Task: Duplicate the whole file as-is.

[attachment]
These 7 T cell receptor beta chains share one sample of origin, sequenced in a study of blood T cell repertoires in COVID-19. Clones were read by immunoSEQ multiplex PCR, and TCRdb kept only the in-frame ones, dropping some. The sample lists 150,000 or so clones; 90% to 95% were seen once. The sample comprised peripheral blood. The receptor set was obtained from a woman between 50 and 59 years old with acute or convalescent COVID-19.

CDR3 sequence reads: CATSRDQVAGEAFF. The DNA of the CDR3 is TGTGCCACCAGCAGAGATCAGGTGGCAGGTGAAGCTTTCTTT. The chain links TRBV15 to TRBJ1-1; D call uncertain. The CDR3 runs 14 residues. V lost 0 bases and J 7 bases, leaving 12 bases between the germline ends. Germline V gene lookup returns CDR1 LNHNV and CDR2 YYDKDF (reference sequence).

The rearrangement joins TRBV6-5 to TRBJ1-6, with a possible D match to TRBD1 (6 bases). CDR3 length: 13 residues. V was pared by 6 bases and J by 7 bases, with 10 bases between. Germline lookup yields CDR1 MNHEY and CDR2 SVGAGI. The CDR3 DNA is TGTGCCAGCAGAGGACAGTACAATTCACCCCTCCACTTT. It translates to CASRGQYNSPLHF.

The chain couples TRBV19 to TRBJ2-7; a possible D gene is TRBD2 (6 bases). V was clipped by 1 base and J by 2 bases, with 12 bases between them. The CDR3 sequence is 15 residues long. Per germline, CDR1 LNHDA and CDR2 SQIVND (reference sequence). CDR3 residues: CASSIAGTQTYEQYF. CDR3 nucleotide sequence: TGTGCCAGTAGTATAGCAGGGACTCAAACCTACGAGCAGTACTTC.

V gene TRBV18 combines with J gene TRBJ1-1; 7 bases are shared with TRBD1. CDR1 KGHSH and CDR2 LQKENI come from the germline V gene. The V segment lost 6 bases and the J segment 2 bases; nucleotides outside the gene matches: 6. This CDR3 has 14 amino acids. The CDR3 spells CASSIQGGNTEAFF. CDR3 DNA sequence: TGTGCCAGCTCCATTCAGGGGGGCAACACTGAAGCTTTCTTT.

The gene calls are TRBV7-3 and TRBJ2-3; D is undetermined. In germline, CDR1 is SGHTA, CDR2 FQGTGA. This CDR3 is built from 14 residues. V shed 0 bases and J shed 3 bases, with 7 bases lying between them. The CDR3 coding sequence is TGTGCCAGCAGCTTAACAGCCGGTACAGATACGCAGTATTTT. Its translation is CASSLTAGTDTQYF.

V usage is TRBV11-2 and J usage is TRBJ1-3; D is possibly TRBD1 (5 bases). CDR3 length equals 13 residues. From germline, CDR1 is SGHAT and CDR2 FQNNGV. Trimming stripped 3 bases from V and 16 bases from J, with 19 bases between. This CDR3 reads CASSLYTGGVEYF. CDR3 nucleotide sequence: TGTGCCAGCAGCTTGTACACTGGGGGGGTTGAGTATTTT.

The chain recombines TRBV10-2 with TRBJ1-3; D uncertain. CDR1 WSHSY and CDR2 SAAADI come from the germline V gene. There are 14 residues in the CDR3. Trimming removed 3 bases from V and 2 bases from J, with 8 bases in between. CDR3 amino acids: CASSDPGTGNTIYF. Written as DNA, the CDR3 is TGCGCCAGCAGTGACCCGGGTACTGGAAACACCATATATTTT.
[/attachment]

These 7 T cell receptor beta chains share one sample of origin, sequenced in a study of blood T cell repertoires in COVID-19. Clones were read by immunoSEQ multiplex PCR, and TCRdb kept only the in-frame ones, dropping some. The sample lists 150,000 or so clones; 90% to 95% were seen once. The sample comprised peripheral blood. The receptor set was obtained from a woman between 50 and 59 years old with acute or convalescent COVID-19.

CDR3 sequence reads: CATSRDQVAGEAFF. The DNA of the CDR3 is TGTGCCACCAGCAGAGATCAGGTGGCAGGTGAAGCTTTCTTT. The chain links TRBV15 to TRBJ1-1; D call uncertain. The CDR3 runs 14 residues. V lost 0 bases and J 7 bases, leaving 12 bases between the germline ends. Germline V gene lookup returns CDR1 LNHNV and CDR2 YYDKDF (reference sequence).

The rearrangement joins TRBV6-5 to TRBJ1-6, with a possible D match to TRBD1 (6 bases). CDR3 length: 13 residues. V was pared by 6 bases and J by 7 bases, with 10 bases between. Germline lookup yields CDR1 MNHEY and CDR2 SVGAGI. The CDR3 DNA is TGTGCCAGCAGAGGACAGTACAATTCACCCCTCCACTTT. It translates to CASRGQYNSPLHF.

The chain couples TRBV19 to TRBJ2-7; a possible D gene is TRBD2 (6 bases). V was clipped by 1 base and J by 2 bases, with 12 bases between them. The CDR3 sequence is 15 residues long. Per germline, CDR1 LNHDA and CDR2 SQIVND (reference sequence). CDR3 residues: CASSIAGTQTYEQYF. CDR3 nucleotide sequence: TGTGCCAGTAGTATAGCAGGGACTCAAACCTACGAGCAGTACTTC.

V gene TRBV18 combines with J gene TRBJ1-1; 7 bases are shared with TRBD1. CDR1 KGHSH and CDR2 LQKENI come from the germline V gene. The V segment lost 6 bases and the J segment 2 bases; nucleotides outside the gene matches: 6. This CDR3 has 14 amino acids. The CDR3 spells CASSIQGGNTEAFF. CDR3 DNA sequence: TGTGCCAGCTCCATTCAGGGGGGCAACACTGAAGCTTTCTTT.

The gene calls are TRBV7-3 and TRBJ2-3; D is undetermined. In germline, CDR1 is SGHTA, CDR2 FQGTGA. This CDR3 is built from 14 residues. V shed 0 bases and J shed 3 bases, with 7 bases lying between them. The CDR3 coding sequence is TGTGCCAGCAGCTTAACAGCCGGTACAGATACGCAGTATTTT. Its translation is CASSLTAGTDTQYF.

V usage is TRBV11-2 and J usage is TRBJ1-3; D is possibly TRBD1 (5 bases). CDR3 length equals 13 residues. From germline, CDR1 is SGHAT and CDR2 FQNNGV. Trimming stripped 3 bases from V and 16 bases from J, with 19 bases between. This CDR3 reads CASSLYTGGVEYF. CDR3 nucleotide sequence: TGTGCCAGCAGCTTGTACACTGGGGGGGTTGAGTATTTT.

The chain recombines TRBV10-2 with TRBJ1-3; D uncertain. CDR1 WSHSY and CDR2 SAAADI come from the germline V gene. There are 14 residues in the CDR3. Trimming removed 3 bases from V and 2 bases from J, with 8 bases in between. CDR3 amino acids: CASSDPGTGNTIYF. Written as DNA, the CDR3 is TGCGCCAGCAGTGACCCGGGTACTGGAAACACCATATATTTT.